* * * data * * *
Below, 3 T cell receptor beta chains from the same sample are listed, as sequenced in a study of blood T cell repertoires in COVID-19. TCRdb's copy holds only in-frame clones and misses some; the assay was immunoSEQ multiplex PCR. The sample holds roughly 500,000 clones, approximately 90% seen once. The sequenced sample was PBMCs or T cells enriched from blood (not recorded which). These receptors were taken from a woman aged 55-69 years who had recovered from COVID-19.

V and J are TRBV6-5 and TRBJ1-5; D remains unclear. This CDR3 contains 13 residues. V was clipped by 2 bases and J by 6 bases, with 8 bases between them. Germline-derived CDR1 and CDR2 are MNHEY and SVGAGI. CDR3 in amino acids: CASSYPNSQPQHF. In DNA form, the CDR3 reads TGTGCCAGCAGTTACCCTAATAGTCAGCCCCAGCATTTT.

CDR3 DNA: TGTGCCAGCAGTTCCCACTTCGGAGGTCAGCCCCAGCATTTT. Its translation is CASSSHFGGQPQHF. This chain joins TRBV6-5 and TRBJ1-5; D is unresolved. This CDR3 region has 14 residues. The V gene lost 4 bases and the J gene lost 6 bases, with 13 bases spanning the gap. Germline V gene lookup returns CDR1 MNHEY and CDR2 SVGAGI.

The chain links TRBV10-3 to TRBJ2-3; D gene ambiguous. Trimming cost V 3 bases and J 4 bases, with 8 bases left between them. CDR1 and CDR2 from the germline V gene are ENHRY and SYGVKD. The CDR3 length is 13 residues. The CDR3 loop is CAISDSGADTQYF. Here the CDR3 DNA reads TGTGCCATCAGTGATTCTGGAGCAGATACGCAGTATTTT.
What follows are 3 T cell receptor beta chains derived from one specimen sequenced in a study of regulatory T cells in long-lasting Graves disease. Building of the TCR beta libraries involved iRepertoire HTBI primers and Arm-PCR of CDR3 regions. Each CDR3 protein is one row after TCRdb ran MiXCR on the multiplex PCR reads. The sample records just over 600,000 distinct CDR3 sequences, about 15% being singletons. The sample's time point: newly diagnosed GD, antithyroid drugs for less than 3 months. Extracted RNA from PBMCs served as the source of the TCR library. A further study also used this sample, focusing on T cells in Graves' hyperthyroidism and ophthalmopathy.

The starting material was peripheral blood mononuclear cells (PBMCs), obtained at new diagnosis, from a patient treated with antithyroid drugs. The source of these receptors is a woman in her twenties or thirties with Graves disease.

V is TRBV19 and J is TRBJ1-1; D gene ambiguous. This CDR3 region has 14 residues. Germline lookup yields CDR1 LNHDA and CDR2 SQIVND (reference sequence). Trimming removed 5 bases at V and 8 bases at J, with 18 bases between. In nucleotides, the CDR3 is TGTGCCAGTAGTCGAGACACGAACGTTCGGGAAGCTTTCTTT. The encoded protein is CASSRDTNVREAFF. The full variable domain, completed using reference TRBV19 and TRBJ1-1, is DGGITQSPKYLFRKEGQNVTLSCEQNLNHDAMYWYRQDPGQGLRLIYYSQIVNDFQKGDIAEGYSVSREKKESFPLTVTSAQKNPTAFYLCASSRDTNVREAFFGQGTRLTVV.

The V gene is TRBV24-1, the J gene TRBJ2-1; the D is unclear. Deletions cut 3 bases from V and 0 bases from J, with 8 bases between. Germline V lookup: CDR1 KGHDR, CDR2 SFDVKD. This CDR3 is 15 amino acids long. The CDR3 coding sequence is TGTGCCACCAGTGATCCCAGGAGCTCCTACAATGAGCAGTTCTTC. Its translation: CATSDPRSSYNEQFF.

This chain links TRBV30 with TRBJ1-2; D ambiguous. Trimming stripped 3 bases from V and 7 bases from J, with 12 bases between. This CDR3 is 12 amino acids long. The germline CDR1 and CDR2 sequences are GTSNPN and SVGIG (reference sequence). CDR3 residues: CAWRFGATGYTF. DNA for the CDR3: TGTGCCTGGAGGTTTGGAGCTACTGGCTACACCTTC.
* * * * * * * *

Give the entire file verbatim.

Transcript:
Below, 3 T cell receptor beta chains from the same sample are listed, as sequenced in a study of blood T cell repertoires in COVID-19. TCRdb's copy holds only in-frame clones and misses some; the assay was immunoSEQ multiplex PCR. The sample holds roughly 500,000 clones, approximately 90% seen once. The sequenced sample was PBMCs or T cells enriched from blood (not recorded which). These receptors were taken from a woman aged 55-69 years who had recovered from COVID-19.

V and J are TRBV6-5 and TRBJ1-5; D remains unclear. This CDR3 contains 13 residues. V was clipped by 2 bases and J by 6 bases, with 8 bases between them. Germline-derived CDR1 and CDR2 are MNHEY and SVGAGI. CDR3 in amino acids: CASSYPNSQPQHF. In DNA form, the CDR3 reads TGTGCCAGCAGTTACCCTAATAGTCAGCCCCAGCATTTT.

CDR3 DNA: TGTGCCAGCAGTTCCCACTTCGGAGGTCAGCCCCAGCATTTT. Its translation is CASSSHFGGQPQHF. This chain joins TRBV6-5 and TRBJ1-5; D is unresolved. This CDR3 region has 14 residues. The V gene lost 4 bases and the J gene lost 6 bases, with 13 bases spanning the gap. Germline V gene lookup returns CDR1 MNHEY and CDR2 SVGAGI.

The chain links TRBV10-3 to TRBJ2-3; D gene ambiguous. Trimming cost V 3 bases and J 4 bases, with 8 bases left between them. CDR1 and CDR2 from the germline V gene are ENHRY and SYGVKD. The CDR3 length is 13 residues. The CDR3 loop is CAISDSGADTQYF. Here the CDR3 DNA reads TGTGCCATCAGTGATTCTGGAGCAGATACGCAGTATTTT.
What follows are 3 T cell receptor beta chains derived from one specimen sequenced in a study of regulatory T cells in long-lasting Graves disease. Building of the TCR beta libraries involved iRepertoire HTBI primers and Arm-PCR of CDR3 regions. Each CDR3 protein is one row after TCRdb ran MiXCR on the multiplex PCR reads. The sample records just over 600,000 distinct CDR3 sequences, about 15% being singletons. The sample's time point: newly diagnosed GD, antithyroid drugs for less than 3 months. Extracted RNA from PBMCs served as the source of the TCR library. A further study also used this sample, focusing on T cells in Graves' hyperthyroidism and ophthalmopathy.

The starting material was peripheral blood mononuclear cells (PBMCs), obtained at new diagnosis, from a patient treated with antithyroid drugs. The source of these receptors is a woman in her twenties or thirties with Graves disease.

V is TRBV19 and J is TRBJ1-1; D gene ambiguous. This CDR3 region has 14 residues. Germline lookup yields CDR1 LNHDA and CDR2 SQIVND (reference sequence). Trimming removed 5 bases at V and 8 bases at J, with 18 bases between. In nucleotides, the CDR3 is TGTGCCAGTAGTCGAGACACGAACGTTCGGGAAGCTTTCTTT. The encoded protein is CASSRDTNVREAFF. The full variable domain, completed using reference TRBV19 and TRBJ1-1, is DGGITQSPKYLFRKEGQNVTLSCEQNLNHDAMYWYRQDPGQGLRLIYYSQIVNDFQKGDIAEGYSVSREKKESFPLTVTSAQKNPTAFYLCASSRDTNVREAFFGQGTRLTVV.

The V gene is TRBV24-1, the J gene TRBJ2-1; the D is unclear. Deletions cut 3 bases from V and 0 bases from J, with 8 bases between. Germline V lookup: CDR1 KGHDR, CDR2 SFDVKD. This CDR3 is 15 amino acids long. The CDR3 coding sequence is TGTGCCACCAGTGATCCCAGGAGCTCCTACAATGAGCAGTTCTTC. Its translation: CATSDPRSSYNEQFF.

This chain links TRBV30 with TRBJ1-2; D ambiguous. Trimming stripped 3 bases from V and 7 bases from J, with 12 bases between. This CDR3 is 12 amino acids long. The germline CDR1 and CDR2 sequences are GTSNPN and SVGIG (reference sequence). CDR3 residues: CAWRFGATGYTF. DNA for the CDR3: TGTGCCTGGAGGTTTGGAGCTACTGGCTACACCTTC.